Market and policy reforms in Nigeria, Argentina, and Kuwait are setting the tone for investors’ interest in frontier markets whose combined market value exceeded $700 billion in 2017 for the first time in a decade, according to Bloomberg reports.
Although the emerging markets are still capturing much of the attention, the frontier group has begun to outpace emerging-market stocks after three years of underperformance.
A wave of reforms sweeping across smaller developing economies categorized as the frontier markets including the overhaul of inefficient tax systems in Argentina’s, privatization drive in Vietnam and currency liberalization in Nigeria and Morocco are encouraging investors to pay a higher price to own those countries’ stocks.
“People are returning to frontier markets quite enthusiastically,” Tony Hann, the head of equities at Blackfriars Asset Management Ltd. in London told Bloomberg.
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“Strengthening oil prices may be one broad theme, but otherwise, there are specific elements like currency reforms that are driving specific markets.”
A frontier market is a type of developing country which is more developed than the least developing countries, but too small to be generally considered an emerging market. The term is an economic term, which was coined by International Finance Corporation’s Farida Khambata in 1992.
The MSCI Frontier Markets Index trades at 13.2 times the 12-month estimated profits of its member companies, the richest valuation on record, data compiled by Bloomberg show. It’s also the priciest level since June 2014 compared with emerging-market equities. The frontier gauge headed for a fifth weekly gain on Friday.
Unlike Pakistan, which became a small fish in a big pond last year with its promotion to emerging market by MSCI Inc., Argentina’s failure to get the upgrade has worked in its favor. The $125 billion market accounts for 23 percent of the frontier-markets gauge, the biggest weight.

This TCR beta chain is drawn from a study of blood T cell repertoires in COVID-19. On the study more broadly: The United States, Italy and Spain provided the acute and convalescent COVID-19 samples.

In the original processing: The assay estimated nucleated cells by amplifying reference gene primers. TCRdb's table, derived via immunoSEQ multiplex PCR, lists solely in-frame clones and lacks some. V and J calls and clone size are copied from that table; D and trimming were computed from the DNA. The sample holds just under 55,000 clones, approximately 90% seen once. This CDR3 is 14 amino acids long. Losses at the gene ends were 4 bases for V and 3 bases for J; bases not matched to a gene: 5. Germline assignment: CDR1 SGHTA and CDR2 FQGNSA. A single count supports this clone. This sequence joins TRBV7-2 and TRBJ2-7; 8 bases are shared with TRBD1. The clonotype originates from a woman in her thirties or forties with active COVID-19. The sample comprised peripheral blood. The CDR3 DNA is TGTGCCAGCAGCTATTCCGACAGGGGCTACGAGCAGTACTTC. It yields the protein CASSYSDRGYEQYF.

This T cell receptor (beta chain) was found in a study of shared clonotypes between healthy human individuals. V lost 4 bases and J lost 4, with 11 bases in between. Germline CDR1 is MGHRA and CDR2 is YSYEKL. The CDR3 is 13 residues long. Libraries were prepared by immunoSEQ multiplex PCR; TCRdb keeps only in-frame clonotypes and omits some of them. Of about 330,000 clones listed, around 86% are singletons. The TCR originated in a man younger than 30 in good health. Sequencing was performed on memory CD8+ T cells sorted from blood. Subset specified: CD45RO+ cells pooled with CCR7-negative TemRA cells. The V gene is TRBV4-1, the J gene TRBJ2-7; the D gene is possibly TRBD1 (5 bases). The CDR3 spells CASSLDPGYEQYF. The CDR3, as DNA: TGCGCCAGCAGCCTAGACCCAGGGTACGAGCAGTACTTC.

The benchmark Merval Index has jumped 56 percent since the MSCI rejection in June as the government makes policy tweaks to support growth and investment.
Regulators have approved the short selling of stocks, a move that may improve Argentina’s chances of getting that elusive MSCI upgrade.
The country’s Congress has approved a plan to reduce corporate taxes by 10 percentage points over a decade, which combined with sales-tax concessions, may reduce the tax burden by four percent of the gross domestic product.
The Argentine central bank equally raised its inflation target to support the economic recovery as loan growth is seen accelerating to 42 percent this year.
Credit growth and bank profits are becoming a recurring theme in frontier markets. In Kuwait, bank stocks are heading for the biggest monthly gain in a year as investors wager they’re the best-placed among regional peers to benefit from global interest-rate normalization.
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In Nigeria, the world’s best-performing stock market this year, tier-2 lenders are seen as the most attractive opportunity.
From Morocco to Nigeria, policymakers are allowing pegged currencies to move more freely. This follows a shift by Kazakhstan, Argentina, and Egypt in the last couple of years that has eased the risk investors will struggle to repatriate profits.
Vietnam has been an indirect beneficiary of Pakistan’s struggle to attract investors after the MSCI graduation. The nation has a 13.7 percent weight in the frontier-market index, the third-largest presence. The Vietnam Stock Index has rallied for six consecutive years, capping a 48 percent jump in 2017. It’s already up 6.7 percent in January.
Even though there are murmurs the gains have gone too far, Hann says the country remains well placed to benefit from one of the world’s fastest growth rates. The economy is projected to expand 6.6 percent this year and 6.7 percent in 2019.
Sri Lanka is worming its way into investor consciousness, almost a decade after it emerged from a civil war. The country’s tourism potential and its appeal as a transshipment location will offer opportunities in the coming years, Hann said.